We all have our troubles, and our issues. We all have pain, and problems.
In American, Jesus has often been sold like a product. When there is still struggle, disappointment,and pain, the “Jesus is the Answer,” for some people just feels like a broken promise. Maybe even, a crappy snake oil kind of product. It’s quite a consumerist mentality.
In many parts of the world though, being a follower of Jesus means one pays dearly. Perhaps in health quality, comfort, safety, status, personal/family economics, and in quite a number of cases, with one’s life. Is Jesus still the answer? Well, in the gobal South and East more adults have willingly claimed Jesus as Savior and Lord in the last 35 years, than in ALL the last 1,500 years combined. Christianity is booming like never before worldwide, and greatly outpacing any other belief system. One missiologist suggested, where there is struggle, oppression, and suffering, Jesus shows up.
(note: You may have heard Islam is the fastest growing relegion in the world, but consider that Muslims claim any one living in an Islamic state (at any age from birth on) and those under newly-changed Muslim governmental regimes, or anyone converted by force to Islam are considered Muslims in these tallies. A personal faith, or a conscious and unforced decision to choose one’s faith is not considered a criteria for Islamic adherence in these statistics.)
Simply put, the gospel message, and a person’s receiving of it, doesn’t result in an easier life. Maybe even the opposite is true, but it continues to be the hope and healing many give their lives for. The affluence of America, and other Western countries, has seemed to create an entitlement mentality or expectancy of a time of comfort or ease for the spiritual journeyer. That concept seems to be a cultural construct, more than anything. And it seems a childish one, at that. We are here to help each through life, which can be very difficult indeed. There is something about the struggle that helps us grow, and makes us better than before, by grace.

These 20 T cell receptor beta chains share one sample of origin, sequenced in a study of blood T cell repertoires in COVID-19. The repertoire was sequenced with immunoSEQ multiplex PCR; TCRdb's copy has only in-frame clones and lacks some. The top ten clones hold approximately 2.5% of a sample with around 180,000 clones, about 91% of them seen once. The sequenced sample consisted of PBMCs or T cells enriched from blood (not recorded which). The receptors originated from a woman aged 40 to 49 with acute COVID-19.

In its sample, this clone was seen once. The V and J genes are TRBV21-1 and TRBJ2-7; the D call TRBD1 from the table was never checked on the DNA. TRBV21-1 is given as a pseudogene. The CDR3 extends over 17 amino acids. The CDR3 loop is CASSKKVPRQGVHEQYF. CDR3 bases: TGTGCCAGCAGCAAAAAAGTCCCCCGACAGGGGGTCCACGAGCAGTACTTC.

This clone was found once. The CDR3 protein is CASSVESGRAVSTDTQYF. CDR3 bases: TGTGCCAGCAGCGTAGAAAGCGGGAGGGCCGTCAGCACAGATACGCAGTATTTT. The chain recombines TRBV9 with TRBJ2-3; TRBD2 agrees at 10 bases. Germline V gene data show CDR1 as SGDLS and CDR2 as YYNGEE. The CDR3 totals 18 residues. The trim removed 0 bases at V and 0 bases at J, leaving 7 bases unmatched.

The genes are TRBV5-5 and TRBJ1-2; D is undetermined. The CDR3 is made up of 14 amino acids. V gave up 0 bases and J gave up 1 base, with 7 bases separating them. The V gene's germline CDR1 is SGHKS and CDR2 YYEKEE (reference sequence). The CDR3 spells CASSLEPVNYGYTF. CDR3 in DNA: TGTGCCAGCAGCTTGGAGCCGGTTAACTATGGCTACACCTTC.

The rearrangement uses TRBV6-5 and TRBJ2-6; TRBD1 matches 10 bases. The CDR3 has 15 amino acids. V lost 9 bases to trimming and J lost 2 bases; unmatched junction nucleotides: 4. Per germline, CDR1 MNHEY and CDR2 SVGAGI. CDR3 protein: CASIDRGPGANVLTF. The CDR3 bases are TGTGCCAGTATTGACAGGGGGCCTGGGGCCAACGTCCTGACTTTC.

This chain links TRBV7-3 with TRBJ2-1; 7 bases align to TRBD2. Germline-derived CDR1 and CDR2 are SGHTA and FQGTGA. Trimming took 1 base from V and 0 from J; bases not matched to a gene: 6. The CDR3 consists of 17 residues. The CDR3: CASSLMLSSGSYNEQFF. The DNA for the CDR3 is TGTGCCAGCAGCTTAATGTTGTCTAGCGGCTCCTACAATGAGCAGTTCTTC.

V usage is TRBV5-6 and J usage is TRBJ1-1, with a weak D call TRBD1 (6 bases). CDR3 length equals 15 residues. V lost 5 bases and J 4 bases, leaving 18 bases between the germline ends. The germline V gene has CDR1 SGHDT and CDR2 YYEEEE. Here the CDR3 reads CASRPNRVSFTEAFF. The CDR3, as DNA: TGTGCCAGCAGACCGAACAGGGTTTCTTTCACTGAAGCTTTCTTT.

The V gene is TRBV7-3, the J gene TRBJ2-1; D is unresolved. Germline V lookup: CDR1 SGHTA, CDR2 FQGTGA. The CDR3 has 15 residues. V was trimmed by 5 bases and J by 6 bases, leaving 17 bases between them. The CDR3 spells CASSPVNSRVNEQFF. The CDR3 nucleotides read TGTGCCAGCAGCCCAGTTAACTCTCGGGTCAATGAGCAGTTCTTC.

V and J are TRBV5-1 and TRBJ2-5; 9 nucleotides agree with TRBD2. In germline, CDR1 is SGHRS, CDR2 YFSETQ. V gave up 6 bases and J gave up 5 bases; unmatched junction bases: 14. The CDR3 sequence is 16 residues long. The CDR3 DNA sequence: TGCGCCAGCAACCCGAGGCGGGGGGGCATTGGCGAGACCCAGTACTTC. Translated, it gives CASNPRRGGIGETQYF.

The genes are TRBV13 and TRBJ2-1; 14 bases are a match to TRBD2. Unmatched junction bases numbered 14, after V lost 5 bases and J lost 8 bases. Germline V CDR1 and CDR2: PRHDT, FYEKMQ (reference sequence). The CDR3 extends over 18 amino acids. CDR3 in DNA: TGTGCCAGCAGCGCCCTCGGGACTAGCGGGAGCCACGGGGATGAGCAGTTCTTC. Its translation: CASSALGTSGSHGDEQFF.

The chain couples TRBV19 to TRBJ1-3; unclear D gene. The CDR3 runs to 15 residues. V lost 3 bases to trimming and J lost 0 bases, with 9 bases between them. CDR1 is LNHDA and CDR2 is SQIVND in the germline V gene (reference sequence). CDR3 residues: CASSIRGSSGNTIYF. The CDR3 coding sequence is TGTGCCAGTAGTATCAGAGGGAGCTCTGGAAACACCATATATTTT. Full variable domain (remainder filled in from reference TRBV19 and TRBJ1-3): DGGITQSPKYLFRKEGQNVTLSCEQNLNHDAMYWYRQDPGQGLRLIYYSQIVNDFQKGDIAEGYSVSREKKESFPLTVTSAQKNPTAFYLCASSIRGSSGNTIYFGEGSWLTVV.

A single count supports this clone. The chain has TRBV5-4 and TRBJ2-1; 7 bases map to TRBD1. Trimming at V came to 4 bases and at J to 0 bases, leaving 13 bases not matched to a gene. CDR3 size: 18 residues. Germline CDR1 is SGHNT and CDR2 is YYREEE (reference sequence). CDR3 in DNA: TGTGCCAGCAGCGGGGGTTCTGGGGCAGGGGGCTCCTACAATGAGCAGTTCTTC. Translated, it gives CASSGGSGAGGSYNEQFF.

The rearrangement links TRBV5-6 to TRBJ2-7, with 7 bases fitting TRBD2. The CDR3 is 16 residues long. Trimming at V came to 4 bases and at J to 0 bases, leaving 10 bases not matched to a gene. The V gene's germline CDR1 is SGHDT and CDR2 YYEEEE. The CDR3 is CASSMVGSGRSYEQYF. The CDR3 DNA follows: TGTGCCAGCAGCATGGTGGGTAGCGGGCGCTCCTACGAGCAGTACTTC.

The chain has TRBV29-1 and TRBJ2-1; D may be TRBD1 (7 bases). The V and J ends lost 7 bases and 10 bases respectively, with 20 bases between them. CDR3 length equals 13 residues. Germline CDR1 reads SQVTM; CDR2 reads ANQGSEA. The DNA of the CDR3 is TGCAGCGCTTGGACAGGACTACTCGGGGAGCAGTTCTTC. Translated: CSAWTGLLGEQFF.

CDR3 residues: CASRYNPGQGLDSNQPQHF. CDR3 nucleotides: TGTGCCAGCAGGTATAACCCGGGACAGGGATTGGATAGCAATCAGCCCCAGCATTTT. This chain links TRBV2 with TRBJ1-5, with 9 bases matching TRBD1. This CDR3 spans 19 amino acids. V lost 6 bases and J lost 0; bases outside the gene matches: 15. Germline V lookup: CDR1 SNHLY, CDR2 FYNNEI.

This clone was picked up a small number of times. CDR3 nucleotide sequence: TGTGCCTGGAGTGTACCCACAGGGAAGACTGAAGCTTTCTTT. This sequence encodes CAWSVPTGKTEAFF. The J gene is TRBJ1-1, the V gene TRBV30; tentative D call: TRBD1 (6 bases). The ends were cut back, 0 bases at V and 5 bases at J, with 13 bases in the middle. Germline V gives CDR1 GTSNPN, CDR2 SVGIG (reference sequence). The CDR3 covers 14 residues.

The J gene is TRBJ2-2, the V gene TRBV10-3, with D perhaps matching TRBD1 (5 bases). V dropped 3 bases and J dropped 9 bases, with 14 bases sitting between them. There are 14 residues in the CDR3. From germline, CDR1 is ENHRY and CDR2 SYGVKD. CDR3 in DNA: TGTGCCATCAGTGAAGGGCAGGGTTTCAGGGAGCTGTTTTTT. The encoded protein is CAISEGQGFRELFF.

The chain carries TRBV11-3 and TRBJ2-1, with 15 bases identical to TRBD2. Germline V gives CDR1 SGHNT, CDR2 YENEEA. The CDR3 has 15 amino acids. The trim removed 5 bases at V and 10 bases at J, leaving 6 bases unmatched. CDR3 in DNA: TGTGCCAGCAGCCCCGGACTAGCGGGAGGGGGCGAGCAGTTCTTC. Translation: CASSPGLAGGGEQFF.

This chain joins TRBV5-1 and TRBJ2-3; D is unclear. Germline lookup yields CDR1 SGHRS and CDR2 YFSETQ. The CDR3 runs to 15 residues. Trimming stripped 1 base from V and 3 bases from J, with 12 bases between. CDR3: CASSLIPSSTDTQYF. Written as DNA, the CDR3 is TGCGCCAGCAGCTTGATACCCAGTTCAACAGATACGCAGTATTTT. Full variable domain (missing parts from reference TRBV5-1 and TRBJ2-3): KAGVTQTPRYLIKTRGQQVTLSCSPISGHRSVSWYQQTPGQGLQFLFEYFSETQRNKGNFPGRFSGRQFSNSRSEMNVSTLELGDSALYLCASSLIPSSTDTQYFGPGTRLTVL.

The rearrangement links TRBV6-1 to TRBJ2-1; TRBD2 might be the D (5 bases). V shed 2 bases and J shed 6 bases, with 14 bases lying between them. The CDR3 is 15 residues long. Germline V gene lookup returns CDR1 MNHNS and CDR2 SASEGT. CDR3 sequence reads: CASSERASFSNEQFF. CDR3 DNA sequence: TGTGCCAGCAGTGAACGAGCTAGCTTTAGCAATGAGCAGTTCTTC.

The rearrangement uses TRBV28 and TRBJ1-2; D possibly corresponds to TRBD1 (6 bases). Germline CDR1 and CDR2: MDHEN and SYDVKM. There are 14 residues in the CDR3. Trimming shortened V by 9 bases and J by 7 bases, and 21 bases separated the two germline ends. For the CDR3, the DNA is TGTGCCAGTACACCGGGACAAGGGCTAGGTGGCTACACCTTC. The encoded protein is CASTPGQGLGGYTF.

I won’t kid you. Some people honestly need to be chemically helped with medication to feel well. That is in a different category, in my opinion. A doctor, and probably both a spiritual director and therapist can assist here, for those who cannot see life as anything but gloomy, or can’t get out of bed in the morning.
How does this play out in the real world, and in the blogosphere?
It’s quite interesting. I have stumbled on SO many blogs. So many perspectives. In them, people reveal who they are, and what they really believe in, value, or to whom they sacrifice. They tell who they count as important, whether they put themselves and their comforts in the center of their lives, or if they use their time to inspire. I have been saddened to see so many negative Christian blogs, consumed with bemoaning one thing or another.
They are WILDLY different, and I still get baffled by it sometimes.
I visit one more than the other. One is a professing Christian, and one is not. Since I can’t be in the mind of either author, I must admit, I really can’t know what they experience, much at all. I can’t condemn either one, I don’t want to, and I won’t.
Yet, one insight emerges after witnessing these two perspectives, when I ask myself,
“Who would I rather emulate?”
I ask myself, “How do I want to be in this world?’
I’ll leave general observations and summations to you.
If the exploration reveals anything for you–I’d be quite interested in your responses.
Who has inspired you, as you read various blogs?